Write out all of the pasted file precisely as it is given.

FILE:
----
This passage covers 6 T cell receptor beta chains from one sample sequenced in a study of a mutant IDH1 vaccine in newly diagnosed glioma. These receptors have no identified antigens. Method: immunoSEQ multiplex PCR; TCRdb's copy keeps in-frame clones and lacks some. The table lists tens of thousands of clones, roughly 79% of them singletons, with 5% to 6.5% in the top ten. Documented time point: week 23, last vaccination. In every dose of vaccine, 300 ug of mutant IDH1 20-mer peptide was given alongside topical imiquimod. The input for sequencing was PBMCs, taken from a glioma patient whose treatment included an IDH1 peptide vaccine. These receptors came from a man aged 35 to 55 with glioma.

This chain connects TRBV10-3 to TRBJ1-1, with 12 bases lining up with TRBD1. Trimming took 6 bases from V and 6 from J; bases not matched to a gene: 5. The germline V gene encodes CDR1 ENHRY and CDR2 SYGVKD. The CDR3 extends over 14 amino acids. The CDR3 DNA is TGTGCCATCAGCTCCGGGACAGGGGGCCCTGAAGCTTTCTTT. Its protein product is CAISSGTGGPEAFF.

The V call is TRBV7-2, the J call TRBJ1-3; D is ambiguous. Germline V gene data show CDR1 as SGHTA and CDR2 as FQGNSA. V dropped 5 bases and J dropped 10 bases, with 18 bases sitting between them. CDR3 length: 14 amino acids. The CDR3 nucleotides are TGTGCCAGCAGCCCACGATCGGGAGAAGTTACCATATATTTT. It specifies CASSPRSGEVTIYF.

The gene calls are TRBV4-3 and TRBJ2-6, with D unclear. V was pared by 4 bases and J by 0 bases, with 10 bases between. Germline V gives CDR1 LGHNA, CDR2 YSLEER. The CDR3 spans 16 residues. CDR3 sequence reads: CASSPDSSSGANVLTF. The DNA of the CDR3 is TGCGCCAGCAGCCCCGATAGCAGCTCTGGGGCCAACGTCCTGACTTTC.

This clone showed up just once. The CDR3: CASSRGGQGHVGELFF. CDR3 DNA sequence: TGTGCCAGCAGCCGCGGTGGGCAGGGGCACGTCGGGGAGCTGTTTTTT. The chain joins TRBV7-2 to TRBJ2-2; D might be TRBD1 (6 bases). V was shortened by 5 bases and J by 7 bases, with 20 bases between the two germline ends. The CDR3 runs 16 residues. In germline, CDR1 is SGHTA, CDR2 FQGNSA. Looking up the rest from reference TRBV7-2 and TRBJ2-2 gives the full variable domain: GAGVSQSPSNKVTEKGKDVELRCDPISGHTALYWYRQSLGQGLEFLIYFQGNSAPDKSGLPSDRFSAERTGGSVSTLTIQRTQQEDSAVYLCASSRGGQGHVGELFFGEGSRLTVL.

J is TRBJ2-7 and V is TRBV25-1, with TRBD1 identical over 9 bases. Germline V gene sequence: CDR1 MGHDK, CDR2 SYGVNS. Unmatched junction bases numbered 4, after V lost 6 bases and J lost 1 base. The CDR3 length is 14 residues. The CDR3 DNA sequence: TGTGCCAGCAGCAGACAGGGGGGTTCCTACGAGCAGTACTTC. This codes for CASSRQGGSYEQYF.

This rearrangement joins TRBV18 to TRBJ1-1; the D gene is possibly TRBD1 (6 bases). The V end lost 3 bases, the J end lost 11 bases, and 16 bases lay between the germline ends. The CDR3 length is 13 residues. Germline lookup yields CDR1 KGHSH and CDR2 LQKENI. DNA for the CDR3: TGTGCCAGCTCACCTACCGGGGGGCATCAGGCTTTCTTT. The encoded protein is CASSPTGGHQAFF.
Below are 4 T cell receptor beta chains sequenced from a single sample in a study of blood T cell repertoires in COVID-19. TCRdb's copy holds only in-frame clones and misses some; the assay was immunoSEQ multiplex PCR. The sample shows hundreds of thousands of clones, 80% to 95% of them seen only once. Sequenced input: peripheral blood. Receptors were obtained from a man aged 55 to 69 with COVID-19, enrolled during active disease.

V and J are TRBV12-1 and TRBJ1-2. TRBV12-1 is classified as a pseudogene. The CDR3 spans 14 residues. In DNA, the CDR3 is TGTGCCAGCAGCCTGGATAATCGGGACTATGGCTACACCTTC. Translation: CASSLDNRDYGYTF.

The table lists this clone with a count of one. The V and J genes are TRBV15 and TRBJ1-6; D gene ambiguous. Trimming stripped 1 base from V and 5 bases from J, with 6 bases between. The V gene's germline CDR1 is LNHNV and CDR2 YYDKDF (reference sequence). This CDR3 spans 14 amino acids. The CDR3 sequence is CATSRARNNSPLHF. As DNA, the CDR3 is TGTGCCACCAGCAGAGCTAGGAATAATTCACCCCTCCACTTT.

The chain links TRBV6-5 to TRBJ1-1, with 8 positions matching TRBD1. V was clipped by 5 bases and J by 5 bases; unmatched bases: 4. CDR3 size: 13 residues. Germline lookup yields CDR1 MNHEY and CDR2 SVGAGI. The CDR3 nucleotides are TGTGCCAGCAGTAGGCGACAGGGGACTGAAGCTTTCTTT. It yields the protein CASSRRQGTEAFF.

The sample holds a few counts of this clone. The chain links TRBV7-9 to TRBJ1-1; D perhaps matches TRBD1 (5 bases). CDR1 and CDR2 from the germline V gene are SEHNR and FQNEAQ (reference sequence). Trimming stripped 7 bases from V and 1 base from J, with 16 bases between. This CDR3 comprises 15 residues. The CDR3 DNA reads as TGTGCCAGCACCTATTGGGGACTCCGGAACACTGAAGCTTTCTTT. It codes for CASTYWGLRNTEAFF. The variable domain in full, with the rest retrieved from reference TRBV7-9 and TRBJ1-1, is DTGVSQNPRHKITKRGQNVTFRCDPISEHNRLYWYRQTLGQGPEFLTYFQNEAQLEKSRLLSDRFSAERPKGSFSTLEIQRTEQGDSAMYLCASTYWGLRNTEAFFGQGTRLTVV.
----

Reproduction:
This passage covers 6 T cell receptor beta chains from one sample sequenced in a study of a mutant IDH1 vaccine in newly diagnosed glioma. These receptors have no identified antigens. Method: immunoSEQ multiplex PCR; TCRdb's copy keeps in-frame clones and lacks some. The table lists tens of thousands of clones, roughly 79% of them singletons, with 5% to 6.5% in the top ten. Documented time point: week 23, last vaccination. In every dose of vaccine, 300 ug of mutant IDH1 20-mer peptide was given alongside topical imiquimod. The input for sequencing was PBMCs, taken from a glioma patient whose treatment included an IDH1 peptide vaccine. These receptors came from a man aged 35 to 55 with glioma.

This chain connects TRBV10-3 to TRBJ1-1, with 12 bases lining up with TRBD1. Trimming took 6 bases from V and 6 from J; bases not matched to a gene: 5. The germline V gene encodes CDR1 ENHRY and CDR2 SYGVKD. The CDR3 extends over 14 amino acids. The CDR3 DNA is TGTGCCATCAGCTCCGGGACAGGGGGCCCTGAAGCTTTCTTT. Its protein product is CAISSGTGGPEAFF.

The V call is TRBV7-2, the J call TRBJ1-3; D is ambiguous. Germline V gene data show CDR1 as SGHTA and CDR2 as FQGNSA. V dropped 5 bases and J dropped 10 bases, with 18 bases sitting between them. CDR3 length: 14 amino acids. The CDR3 nucleotides are TGTGCCAGCAGCCCACGATCGGGAGAAGTTACCATATATTTT. It specifies CASSPRSGEVTIYF.

The gene calls are TRBV4-3 and TRBJ2-6, with D unclear. V was pared by 4 bases and J by 0 bases, with 10 bases between. Germline V gives CDR1 LGHNA, CDR2 YSLEER. The CDR3 spans 16 residues. CDR3 sequence reads: CASSPDSSSGANVLTF. The DNA of the CDR3 is TGCGCCAGCAGCCCCGATAGCAGCTCTGGGGCCAACGTCCTGACTTTC.

This clone showed up just once. The CDR3: CASSRGGQGHVGELFF. CDR3 DNA sequence: TGTGCCAGCAGCCGCGGTGGGCAGGGGCACGTCGGGGAGCTGTTTTTT. The chain joins TRBV7-2 to TRBJ2-2; D might be TRBD1 (6 bases). V was shortened by 5 bases and J by 7 bases, with 20 bases between the two germline ends. The CDR3 runs 16 residues. In germline, CDR1 is SGHTA, CDR2 FQGNSA. Looking up the rest from reference TRBV7-2 and TRBJ2-2 gives the full variable domain: GAGVSQSPSNKVTEKGKDVELRCDPISGHTALYWYRQSLGQGLEFLIYFQGNSAPDKSGLPSDRFSAERTGGSVSTLTIQRTQQEDSAVYLCASSRGGQGHVGELFFGEGSRLTVL.

J is TRBJ2-7 and V is TRBV25-1, with TRBD1 identical over 9 bases. Germline V gene sequence: CDR1 MGHDK, CDR2 SYGVNS. Unmatched junction bases numbered 4, after V lost 6 bases and J lost 1 base. The CDR3 length is 14 residues. The CDR3 DNA sequence: TGTGCCAGCAGCAGACAGGGGGGTTCCTACGAGCAGTACTTC. This codes for CASSRQGGSYEQYF.

This rearrangement joins TRBV18 to TRBJ1-1; the D gene is possibly TRBD1 (6 bases). The V end lost 3 bases, the J end lost 11 bases, and 16 bases lay between the germline ends. The CDR3 length is 13 residues. Germline lookup yields CDR1 KGHSH and CDR2 LQKENI. DNA for the CDR3: TGTGCCAGCTCACCTACCGGGGGGCATCAGGCTTTCTTT. The encoded protein is CASSPTGGHQAFF.
Below are 4 T cell receptor beta chains sequenced from a single sample in a study of blood T cell repertoires in COVID-19. TCRdb's copy holds only in-frame clones and misses some; the assay was immunoSEQ multiplex PCR. The sample shows hundreds of thousands of clones, 80% to 95% of them seen only once. Sequenced input: peripheral blood. Receptors were obtained from a man aged 55 to 69 with COVID-19, enrolled during active disease.

V and J are TRBV12-1 and TRBJ1-2. TRBV12-1 is classified as a pseudogene. The CDR3 spans 14 residues. In DNA, the CDR3 is TGTGCCAGCAGCCTGGATAATCGGGACTATGGCTACACCTTC. Translation: CASSLDNRDYGYTF.

The table lists this clone with a count of one. The V and J genes are TRBV15 and TRBJ1-6; D gene ambiguous. Trimming stripped 1 base from V and 5 bases from J, with 6 bases between. The V gene's germline CDR1 is LNHNV and CDR2 YYDKDF (reference sequence). This CDR3 spans 14 amino acids. The CDR3 sequence is CATSRARNNSPLHF. As DNA, the CDR3 is TGTGCCACCAGCAGAGCTAGGAATAATTCACCCCTCCACTTT.

The chain links TRBV6-5 to TRBJ1-1, with 8 positions matching TRBD1. V was clipped by 5 bases and J by 5 bases; unmatched bases: 4. CDR3 size: 13 residues. Germline lookup yields CDR1 MNHEY and CDR2 SVGAGI. The CDR3 nucleotides are TGTGCCAGCAGTAGGCGACAGGGGACTGAAGCTTTCTTT. It yields the protein CASSRRQGTEAFF.

The sample holds a few counts of this clone. The chain links TRBV7-9 to TRBJ1-1; D perhaps matches TRBD1 (5 bases). CDR1 and CDR2 from the germline V gene are SEHNR and FQNEAQ (reference sequence). Trimming stripped 7 bases from V and 1 base from J, with 16 bases between. This CDR3 comprises 15 residues. The CDR3 DNA reads as TGTGCCAGCACCTATTGGGGACTCCGGAACACTGAAGCTTTCTTT. It codes for CASTYWGLRNTEAFF. The variable domain in full, with the rest retrieved from reference TRBV7-9 and TRBJ1-1, is DTGVSQNPRHKITKRGQNVTFRCDPISEHNRLYWYRQTLGQGPEFLTYFQNEAQLEKSRLLSDRFSAERPKGSFSTLEIQRTEQGDSAMYLCASTYWGLRNTEAFFGQGTRLTVV.